On January 1, 2007, the Boise State Broncos permanently put themselves on the national football map with three plays that shocked the world in a stunning overtime victory against heavily-favored Oklahoma. For Texas fans watching, the fact that the victory came against the hated Sooners only made it that much sweeter.
After blowing a 28-10 lead achieved halfway through the third quarter, the BCS-busting Broncos had to break out the bold to overcome Bob Stoops and his Sooners late. With 18 seconds remaining, it was desperation time for Bryan Harsin's offense facing 4th and 15 from midfield. So Harsin and head coach Chris Petersen dialed up "Circus," a hook-and-ladder play that featured three possible lateral options.
The Broncos only needed one, as Drisan James caught a 15-yard pass from quarterback Jared Zabransky, then took three steps into the middle of the field to draw the defense as Jerard Rabb ran the "hook," receiving the lateral from James and sprinting towards the sideline before diving into the endzone with seven seconds remaining to tie the game. With the extra point, the two teams had combined for 22 points in the final 86 seconds of regulation.
A 25-yard Adrian Peterson touchdown on the first play of overtime gave Oklahoma the lead, forcing the Broncos to respond with a touchdown. Facing a 4th and 2 from the Sooner five yardline, it was time for another trick play. Running a variant of the Wildcat offense, quarterback Zabransky motioned out wide, leaving the Sooners expecting a run from Vinny Perretta in the shotgun -- a play Boise State had used that season against Nevada.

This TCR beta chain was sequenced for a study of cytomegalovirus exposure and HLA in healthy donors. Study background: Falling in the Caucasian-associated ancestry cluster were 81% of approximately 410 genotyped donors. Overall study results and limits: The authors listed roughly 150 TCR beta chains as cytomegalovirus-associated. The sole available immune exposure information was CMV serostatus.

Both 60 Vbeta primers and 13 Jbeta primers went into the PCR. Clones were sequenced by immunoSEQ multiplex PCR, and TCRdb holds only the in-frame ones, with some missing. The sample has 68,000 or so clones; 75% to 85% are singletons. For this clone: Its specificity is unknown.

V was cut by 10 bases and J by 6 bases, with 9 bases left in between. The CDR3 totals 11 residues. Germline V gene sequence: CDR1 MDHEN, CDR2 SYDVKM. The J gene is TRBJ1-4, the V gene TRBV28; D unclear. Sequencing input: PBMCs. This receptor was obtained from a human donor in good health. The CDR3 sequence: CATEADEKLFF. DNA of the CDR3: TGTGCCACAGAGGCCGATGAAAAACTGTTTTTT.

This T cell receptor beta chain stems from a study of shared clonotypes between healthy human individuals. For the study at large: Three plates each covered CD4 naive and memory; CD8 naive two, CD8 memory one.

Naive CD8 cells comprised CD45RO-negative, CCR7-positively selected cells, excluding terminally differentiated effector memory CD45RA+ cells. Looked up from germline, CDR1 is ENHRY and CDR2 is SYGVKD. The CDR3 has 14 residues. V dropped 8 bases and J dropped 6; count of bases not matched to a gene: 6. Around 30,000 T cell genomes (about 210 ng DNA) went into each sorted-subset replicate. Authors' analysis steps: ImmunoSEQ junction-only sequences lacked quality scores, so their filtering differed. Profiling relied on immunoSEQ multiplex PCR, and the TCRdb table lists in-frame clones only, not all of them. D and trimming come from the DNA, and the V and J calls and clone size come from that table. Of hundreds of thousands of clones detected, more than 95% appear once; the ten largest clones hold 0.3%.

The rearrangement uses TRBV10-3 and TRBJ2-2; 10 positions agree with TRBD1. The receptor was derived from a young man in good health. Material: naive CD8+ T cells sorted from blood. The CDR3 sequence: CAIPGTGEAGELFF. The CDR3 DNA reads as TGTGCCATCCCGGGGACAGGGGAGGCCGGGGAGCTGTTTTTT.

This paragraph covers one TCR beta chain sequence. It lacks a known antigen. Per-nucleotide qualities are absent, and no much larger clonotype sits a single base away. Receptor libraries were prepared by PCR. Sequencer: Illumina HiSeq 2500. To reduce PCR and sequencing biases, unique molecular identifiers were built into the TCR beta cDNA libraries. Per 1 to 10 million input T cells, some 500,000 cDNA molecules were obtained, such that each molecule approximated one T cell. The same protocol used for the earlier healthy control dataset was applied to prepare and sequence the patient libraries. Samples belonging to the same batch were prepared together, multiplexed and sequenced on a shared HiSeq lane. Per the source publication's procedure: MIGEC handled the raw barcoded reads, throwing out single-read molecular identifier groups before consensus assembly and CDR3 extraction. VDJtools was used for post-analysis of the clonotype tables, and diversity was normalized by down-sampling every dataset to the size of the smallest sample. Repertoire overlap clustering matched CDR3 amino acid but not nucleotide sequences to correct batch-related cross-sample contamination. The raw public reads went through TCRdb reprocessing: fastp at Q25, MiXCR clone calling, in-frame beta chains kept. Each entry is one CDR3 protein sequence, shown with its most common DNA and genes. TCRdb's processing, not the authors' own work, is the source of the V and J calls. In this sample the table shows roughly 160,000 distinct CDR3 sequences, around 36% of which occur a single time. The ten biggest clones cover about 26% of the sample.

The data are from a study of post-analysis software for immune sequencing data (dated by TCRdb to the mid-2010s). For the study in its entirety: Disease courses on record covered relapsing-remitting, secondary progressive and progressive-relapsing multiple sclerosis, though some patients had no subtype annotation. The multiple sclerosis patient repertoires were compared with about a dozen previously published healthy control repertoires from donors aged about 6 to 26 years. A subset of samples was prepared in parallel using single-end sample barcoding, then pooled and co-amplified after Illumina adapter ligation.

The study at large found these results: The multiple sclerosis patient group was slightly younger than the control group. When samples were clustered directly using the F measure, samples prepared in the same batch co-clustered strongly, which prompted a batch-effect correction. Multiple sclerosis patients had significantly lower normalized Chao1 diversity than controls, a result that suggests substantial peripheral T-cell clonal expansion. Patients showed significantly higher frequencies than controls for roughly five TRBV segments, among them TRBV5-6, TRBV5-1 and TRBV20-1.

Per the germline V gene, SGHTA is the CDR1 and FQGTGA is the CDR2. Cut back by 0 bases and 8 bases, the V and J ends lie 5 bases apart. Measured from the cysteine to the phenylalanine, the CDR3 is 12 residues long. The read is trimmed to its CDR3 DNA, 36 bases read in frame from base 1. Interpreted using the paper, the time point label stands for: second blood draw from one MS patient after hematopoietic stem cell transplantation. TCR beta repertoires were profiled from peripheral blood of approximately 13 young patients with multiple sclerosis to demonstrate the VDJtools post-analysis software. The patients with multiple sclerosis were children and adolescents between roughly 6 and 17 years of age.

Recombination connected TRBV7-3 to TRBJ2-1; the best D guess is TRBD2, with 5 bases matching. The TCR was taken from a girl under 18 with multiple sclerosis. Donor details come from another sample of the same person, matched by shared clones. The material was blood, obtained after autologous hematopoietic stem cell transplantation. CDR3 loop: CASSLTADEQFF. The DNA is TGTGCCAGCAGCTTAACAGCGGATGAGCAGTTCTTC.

Instead, Perretta faked the run, then threw over the top of the defense to tight end Derek Shouman in the end zone, who brought in the throw with an Oklahoma defender closing late.
The play that followed was perhaps the boldest of all. Knowing that the physically overmatched Broncos might not be able to score with Oklahoma given one or more overtime periods, Petersen and Harsin eschewed the easy extra point to go for the victory.
The Bronco coaches called for a Statue of Liberty play, called "Statue Left" by the team. The quarterback faked a throw to the right with the ball in his left hand, which he wrapped around his back for running back Ian Johnson, who followed the blocks of Shouman and left tackle Ryan Clady into the endzone untouched to pull off the upset.
Listen and watch Harsin describe the plays himself:
3 Plays That Shocked The World, 2007 Fiesta Bowl (via raysinboise)
While trick plays are only a small portion of what Harsin will bring to the new Texas offense in 2011, the resounding Fiesta Bowl victory over the Sooners demonstrated that when the game calls for bold action, Harsin isn't afraid take calculated risks. More than that, it's the work put in on those plays during practice and the absolute belief from the players involved that allows them to work.
Bring on the bold, Bryan.